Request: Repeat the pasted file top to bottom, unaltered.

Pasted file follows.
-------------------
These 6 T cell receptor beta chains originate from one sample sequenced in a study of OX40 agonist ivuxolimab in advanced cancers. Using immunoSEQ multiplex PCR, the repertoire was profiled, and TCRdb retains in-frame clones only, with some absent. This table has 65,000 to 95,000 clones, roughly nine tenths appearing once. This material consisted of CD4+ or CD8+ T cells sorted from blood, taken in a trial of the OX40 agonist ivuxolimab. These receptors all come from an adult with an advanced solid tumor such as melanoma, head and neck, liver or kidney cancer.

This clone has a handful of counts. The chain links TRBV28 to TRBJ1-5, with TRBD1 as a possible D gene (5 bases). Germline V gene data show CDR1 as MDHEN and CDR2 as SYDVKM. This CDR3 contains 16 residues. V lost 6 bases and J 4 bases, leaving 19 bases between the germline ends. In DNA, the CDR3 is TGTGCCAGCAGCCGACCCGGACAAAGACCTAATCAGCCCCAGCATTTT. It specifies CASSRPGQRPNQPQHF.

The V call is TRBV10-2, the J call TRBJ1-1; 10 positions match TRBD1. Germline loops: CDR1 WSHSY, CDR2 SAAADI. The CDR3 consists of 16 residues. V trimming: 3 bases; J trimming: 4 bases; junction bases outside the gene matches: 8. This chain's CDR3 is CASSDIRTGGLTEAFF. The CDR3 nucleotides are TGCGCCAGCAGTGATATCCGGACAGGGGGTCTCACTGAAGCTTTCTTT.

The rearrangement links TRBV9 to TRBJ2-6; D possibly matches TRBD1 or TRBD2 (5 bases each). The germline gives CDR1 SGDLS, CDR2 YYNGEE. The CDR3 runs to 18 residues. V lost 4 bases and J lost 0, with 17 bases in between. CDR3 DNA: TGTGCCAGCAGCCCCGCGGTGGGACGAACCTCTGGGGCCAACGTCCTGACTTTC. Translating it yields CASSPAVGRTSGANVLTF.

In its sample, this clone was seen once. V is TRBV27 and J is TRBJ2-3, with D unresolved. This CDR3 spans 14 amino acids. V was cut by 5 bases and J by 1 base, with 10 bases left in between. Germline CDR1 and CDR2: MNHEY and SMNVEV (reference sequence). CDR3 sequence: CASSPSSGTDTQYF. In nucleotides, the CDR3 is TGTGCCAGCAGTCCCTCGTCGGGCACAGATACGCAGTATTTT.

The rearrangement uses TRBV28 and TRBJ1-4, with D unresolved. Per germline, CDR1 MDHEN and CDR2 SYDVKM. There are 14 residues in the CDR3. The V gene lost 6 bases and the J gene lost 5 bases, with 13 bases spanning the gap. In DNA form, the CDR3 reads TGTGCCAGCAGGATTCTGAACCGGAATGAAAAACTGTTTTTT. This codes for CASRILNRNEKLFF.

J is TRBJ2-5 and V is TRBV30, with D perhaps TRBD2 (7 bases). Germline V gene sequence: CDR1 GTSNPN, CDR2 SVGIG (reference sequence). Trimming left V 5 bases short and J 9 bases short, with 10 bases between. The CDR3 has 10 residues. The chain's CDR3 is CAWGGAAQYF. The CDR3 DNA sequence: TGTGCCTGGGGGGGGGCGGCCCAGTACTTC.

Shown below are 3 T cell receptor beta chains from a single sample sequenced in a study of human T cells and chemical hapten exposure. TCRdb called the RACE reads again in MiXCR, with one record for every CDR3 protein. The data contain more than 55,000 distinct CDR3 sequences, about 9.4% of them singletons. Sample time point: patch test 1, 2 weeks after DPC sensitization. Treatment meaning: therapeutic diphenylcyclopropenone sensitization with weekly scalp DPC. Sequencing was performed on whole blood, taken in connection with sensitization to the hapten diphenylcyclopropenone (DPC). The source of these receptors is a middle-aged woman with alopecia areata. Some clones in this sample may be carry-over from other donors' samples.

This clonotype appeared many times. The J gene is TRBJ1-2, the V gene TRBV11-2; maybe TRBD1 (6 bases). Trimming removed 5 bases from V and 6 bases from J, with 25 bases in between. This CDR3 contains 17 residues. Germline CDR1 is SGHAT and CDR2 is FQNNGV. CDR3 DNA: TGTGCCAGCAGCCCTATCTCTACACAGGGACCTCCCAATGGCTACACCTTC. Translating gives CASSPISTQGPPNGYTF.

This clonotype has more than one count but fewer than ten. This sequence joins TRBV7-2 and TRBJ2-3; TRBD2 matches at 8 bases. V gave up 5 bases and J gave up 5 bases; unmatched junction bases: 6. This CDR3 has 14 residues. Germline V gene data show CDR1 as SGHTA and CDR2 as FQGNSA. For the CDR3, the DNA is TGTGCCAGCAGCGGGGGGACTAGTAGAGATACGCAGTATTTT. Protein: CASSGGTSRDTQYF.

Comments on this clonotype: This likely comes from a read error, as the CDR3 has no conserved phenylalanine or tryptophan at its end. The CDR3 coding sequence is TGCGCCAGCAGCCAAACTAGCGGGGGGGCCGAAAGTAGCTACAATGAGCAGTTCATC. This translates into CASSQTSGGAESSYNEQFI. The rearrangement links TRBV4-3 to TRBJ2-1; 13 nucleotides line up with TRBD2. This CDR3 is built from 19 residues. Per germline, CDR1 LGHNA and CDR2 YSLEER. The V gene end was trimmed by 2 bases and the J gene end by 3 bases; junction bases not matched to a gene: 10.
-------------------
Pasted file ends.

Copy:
These 6 T cell receptor beta chains originate from one sample sequenced in a study of OX40 agonist ivuxolimab in advanced cancers. Using immunoSEQ multiplex PCR, the repertoire was profiled, and TCRdb retains in-frame clones only, with some absent. This table has 65,000 to 95,000 clones, roughly nine tenths appearing once. This material consisted of CD4+ or CD8+ T cells sorted from blood, taken in a trial of the OX40 agonist ivuxolimab. These receptors all come from an adult with an advanced solid tumor such as melanoma, head and neck, liver or kidney cancer.

This clone has a handful of counts. The chain links TRBV28 to TRBJ1-5, with TRBD1 as a possible D gene (5 bases). Germline V gene data show CDR1 as MDHEN and CDR2 as SYDVKM. This CDR3 contains 16 residues. V lost 6 bases and J 4 bases, leaving 19 bases between the germline ends. In DNA, the CDR3 is TGTGCCAGCAGCCGACCCGGACAAAGACCTAATCAGCCCCAGCATTTT. It specifies CASSRPGQRPNQPQHF.

The V call is TRBV10-2, the J call TRBJ1-1; 10 positions match TRBD1. Germline loops: CDR1 WSHSY, CDR2 SAAADI. The CDR3 consists of 16 residues. V trimming: 3 bases; J trimming: 4 bases; junction bases outside the gene matches: 8. This chain's CDR3 is CASSDIRTGGLTEAFF. The CDR3 nucleotides are TGCGCCAGCAGTGATATCCGGACAGGGGGTCTCACTGAAGCTTTCTTT.

The rearrangement links TRBV9 to TRBJ2-6; D possibly matches TRBD1 or TRBD2 (5 bases each). The germline gives CDR1 SGDLS, CDR2 YYNGEE. The CDR3 runs to 18 residues. V lost 4 bases and J lost 0, with 17 bases in between. CDR3 DNA: TGTGCCAGCAGCCCCGCGGTGGGACGAACCTCTGGGGCCAACGTCCTGACTTTC. Translating it yields CASSPAVGRTSGANVLTF.

In its sample, this clone was seen once. V is TRBV27 and J is TRBJ2-3, with D unresolved. This CDR3 spans 14 amino acids. V was cut by 5 bases and J by 1 base, with 10 bases left in between. Germline CDR1 and CDR2: MNHEY and SMNVEV (reference sequence). CDR3 sequence: CASSPSSGTDTQYF. In nucleotides, the CDR3 is TGTGCCAGCAGTCCCTCGTCGGGCACAGATACGCAGTATTTT.

The rearrangement uses TRBV28 and TRBJ1-4, with D unresolved. Per germline, CDR1 MDHEN and CDR2 SYDVKM. There are 14 residues in the CDR3. The V gene lost 6 bases and the J gene lost 5 bases, with 13 bases spanning the gap. In DNA form, the CDR3 reads TGTGCCAGCAGGATTCTGAACCGGAATGAAAAACTGTTTTTT. This codes for CASRILNRNEKLFF.

J is TRBJ2-5 and V is TRBV30, with D perhaps TRBD2 (7 bases). Germline V gene sequence: CDR1 GTSNPN, CDR2 SVGIG (reference sequence). Trimming left V 5 bases short and J 9 bases short, with 10 bases between. The CDR3 has 10 residues. The chain's CDR3 is CAWGGAAQYF. The CDR3 DNA sequence: TGTGCCTGGGGGGGGGCGGCCCAGTACTTC.

Shown below are 3 T cell receptor beta chains from a single sample sequenced in a study of human T cells and chemical hapten exposure. TCRdb called the RACE reads again in MiXCR, with one record for every CDR3 protein. The data contain more than 55,000 distinct CDR3 sequences, about 9.4% of them singletons. Sample time point: patch test 1, 2 weeks after DPC sensitization. Treatment meaning: therapeutic diphenylcyclopropenone sensitization with weekly scalp DPC. Sequencing was performed on whole blood, taken in connection with sensitization to the hapten diphenylcyclopropenone (DPC). The source of these receptors is a middle-aged woman with alopecia areata. Some clones in this sample may be carry-over from other donors' samples.

This clonotype appeared many times. The J gene is TRBJ1-2, the V gene TRBV11-2; maybe TRBD1 (6 bases). Trimming removed 5 bases from V and 6 bases from J, with 25 bases in between. This CDR3 contains 17 residues. Germline CDR1 is SGHAT and CDR2 is FQNNGV. CDR3 DNA: TGTGCCAGCAGCCCTATCTCTACACAGGGACCTCCCAATGGCTACACCTTC. Translating gives CASSPISTQGPPNGYTF.

This clonotype has more than one count but fewer than ten. This sequence joins TRBV7-2 and TRBJ2-3; TRBD2 matches at 8 bases. V gave up 5 bases and J gave up 5 bases; unmatched junction bases: 6. This CDR3 has 14 residues. Germline V gene data show CDR1 as SGHTA and CDR2 as FQGNSA. For the CDR3, the DNA is TGTGCCAGCAGCGGGGGGACTAGTAGAGATACGCAGTATTTT. Protein: CASSGGTSRDTQYF.

Comments on this clonotype: This likely comes from a read error, as the CDR3 has no conserved phenylalanine or tryptophan at its end. The CDR3 coding sequence is TGCGCCAGCAGCCAAACTAGCGGGGGGGCCGAAAGTAGCTACAATGAGCAGTTCATC. This translates into CASSQTSGGAESSYNEQFI. The rearrangement links TRBV4-3 to TRBJ2-1; 13 nucleotides line up with TRBD2. This CDR3 is built from 19 residues. Per germline, CDR1 LGHNA and CDR2 YSLEER. The V gene end was trimmed by 2 bases and the J gene end by 3 bases; junction bases not matched to a gene: 10.